Some examples of sentences with intransitive verbs:
In languages where a passive voice exists, a transitive verb can be used in the passive voice in order to turn it into an intransitive one. For example, the transitive verb hug becomes the intransitive verb phrase be hugged. The passive voice involves deleting the subject and replacing it by the direct object (this shift is called promotion of the object).
Intransitive verbs, of course, cannot be used in the passive voice in the strict sense, However, some languages (like Dutch) have so-called impersonal passives that allow one to transform, e. g. He phoned
In many languages, there are ambitransitive verbs, which can be either transitive or intransitive. For example, English play is ambitransitive (both intransitive and transitive), since it is grammatical to say His son plays, and it is also grammatical to say His son plays guitar. English is rather flexible with regards to verb valency, and so it has a high number of ambitransitive verbs; other languages are more rigid and require explicit valency changing operations (voice, causative morphology, etc.) to transform a verb from intransitive to transitive or vice versa.
In some ambitransitive verbs, called ergative verbs, the alignment of the syntactic arguments to the semantic roles is exchanged. An example of this is the verb break in English.
In (1), the verb is transitive, and the subject is the agent of the action, i. e. the performer of the action of breaking the cup. In (2), the verb is intransitive and the subject is the patient of the action, i. e. it is the thing affected by the action, not the one that performs it. In fact, the patient is the same in both sentences, and sentence (2) is an example of implicit middle voice. This has also been termed an anticausative.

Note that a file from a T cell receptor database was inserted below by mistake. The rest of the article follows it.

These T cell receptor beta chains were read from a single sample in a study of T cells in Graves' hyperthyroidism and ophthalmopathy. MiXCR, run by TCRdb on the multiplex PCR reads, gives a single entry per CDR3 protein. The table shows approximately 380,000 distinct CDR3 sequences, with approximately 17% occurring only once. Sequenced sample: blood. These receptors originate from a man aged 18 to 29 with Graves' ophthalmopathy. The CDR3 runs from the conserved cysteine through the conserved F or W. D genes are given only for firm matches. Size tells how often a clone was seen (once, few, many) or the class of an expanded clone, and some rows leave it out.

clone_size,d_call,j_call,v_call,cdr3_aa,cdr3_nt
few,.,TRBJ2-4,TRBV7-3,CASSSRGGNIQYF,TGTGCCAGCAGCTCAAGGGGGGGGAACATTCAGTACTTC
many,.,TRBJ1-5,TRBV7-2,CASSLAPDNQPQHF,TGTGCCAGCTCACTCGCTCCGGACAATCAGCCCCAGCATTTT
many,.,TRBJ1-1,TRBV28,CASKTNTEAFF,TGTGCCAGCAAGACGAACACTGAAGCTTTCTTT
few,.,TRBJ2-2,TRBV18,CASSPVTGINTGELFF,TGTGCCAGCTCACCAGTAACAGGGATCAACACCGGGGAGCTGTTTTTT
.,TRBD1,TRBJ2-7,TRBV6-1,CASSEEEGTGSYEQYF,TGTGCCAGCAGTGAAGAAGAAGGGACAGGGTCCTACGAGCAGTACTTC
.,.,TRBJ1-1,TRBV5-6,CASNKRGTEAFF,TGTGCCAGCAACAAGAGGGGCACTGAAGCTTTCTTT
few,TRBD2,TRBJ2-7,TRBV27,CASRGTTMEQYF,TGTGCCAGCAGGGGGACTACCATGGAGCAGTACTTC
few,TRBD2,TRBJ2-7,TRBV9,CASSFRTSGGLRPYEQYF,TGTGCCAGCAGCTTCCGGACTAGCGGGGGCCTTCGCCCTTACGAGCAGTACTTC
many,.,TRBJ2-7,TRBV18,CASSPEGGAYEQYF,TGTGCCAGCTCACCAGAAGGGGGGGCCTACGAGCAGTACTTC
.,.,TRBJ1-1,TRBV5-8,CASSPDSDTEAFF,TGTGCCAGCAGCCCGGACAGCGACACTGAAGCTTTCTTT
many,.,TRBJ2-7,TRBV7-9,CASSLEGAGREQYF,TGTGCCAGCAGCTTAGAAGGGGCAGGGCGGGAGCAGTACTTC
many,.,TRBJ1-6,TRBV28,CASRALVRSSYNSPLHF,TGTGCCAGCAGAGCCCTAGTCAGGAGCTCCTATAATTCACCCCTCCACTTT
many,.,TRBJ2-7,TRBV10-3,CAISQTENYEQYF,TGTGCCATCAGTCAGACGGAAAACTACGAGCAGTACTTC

Other alternating intransitive verbs in English are change and sink.
In the Romance languages, these verbs are often called pseudo-reflexive, because they are signaled in the same way as reflexive verbs, using the clitic particle se. Compare the following (in Spanish):
Sentences (3a) and (3b) show Romance pseudo-reflexive phrases, corresponding to English alternating intransitives. As in The cup broke, they are inherently without an agent; their deep structure does not and can not contain one. The action is not reflexive (as in (4a) and (4b)) because it is not performed by the subject; it just happens to it. Therefore, this is not the same as passive voice, where an intransitive verb phrase appears, but there is an implicit agent (which can be made explicit using a complement phrase):
Other ambitransitive verbs (like eat) are not of the alternating type; the subject is always the agent of the action, and the object is simply optional. A few verbs are of both types at once, like read: compare I read, I read a magazine, and this magazine reads easily.
In many languages, including English, some or all intransitive verbs can take cognate objects — objects formed from the same roots as the verbs themselves; for example, the verb sleep is ordinarily intransitive, but one can say, "He slept a troubled sleep", meaning roughly "He slept, and his sleep was troubled."